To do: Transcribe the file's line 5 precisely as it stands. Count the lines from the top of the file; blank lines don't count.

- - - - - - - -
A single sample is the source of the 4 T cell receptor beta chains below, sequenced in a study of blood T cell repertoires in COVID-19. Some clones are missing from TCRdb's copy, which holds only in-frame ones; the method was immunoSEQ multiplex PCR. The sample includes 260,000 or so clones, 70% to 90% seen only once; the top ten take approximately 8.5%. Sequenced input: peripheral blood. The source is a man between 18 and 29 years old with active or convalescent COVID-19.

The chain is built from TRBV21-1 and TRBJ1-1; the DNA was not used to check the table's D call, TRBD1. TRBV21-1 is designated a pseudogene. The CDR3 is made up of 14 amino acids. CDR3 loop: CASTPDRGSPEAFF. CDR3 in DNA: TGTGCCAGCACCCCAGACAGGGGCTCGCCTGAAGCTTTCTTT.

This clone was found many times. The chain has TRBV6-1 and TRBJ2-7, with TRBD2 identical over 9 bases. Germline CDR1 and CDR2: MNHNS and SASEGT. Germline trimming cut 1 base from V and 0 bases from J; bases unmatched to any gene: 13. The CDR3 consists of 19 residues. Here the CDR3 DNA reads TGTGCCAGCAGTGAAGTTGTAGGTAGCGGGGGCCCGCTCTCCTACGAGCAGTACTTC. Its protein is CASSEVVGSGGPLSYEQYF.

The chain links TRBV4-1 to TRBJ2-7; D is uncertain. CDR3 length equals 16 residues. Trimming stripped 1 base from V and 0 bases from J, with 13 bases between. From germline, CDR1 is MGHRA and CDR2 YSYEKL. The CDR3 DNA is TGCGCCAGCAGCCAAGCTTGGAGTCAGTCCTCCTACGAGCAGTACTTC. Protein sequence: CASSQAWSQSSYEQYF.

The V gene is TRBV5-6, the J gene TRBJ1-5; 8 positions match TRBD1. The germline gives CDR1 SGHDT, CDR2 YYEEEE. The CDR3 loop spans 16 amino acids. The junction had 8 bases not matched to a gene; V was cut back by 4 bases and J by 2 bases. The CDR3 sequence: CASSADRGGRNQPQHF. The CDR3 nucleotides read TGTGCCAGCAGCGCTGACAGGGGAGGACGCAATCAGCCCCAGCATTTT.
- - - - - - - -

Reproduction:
The V gene is TRBV5-6, the J gene TRBJ1-5; 8 positions match TRBD1. The germline gives CDR1 SGHDT, CDR2 YYEEEE. The CDR3 loop spans 16 amino acids. The junction had 8 bases not matched to a gene; V was cut back by 4 bases and J by 2 bases. The CDR3 sequence: CASSADRGGRNQPQHF. The CDR3 nucleotides read TGTGCCAGCAGCGCTGACAGGGGAGGACGCAATCAGCCCCAGCATTTT.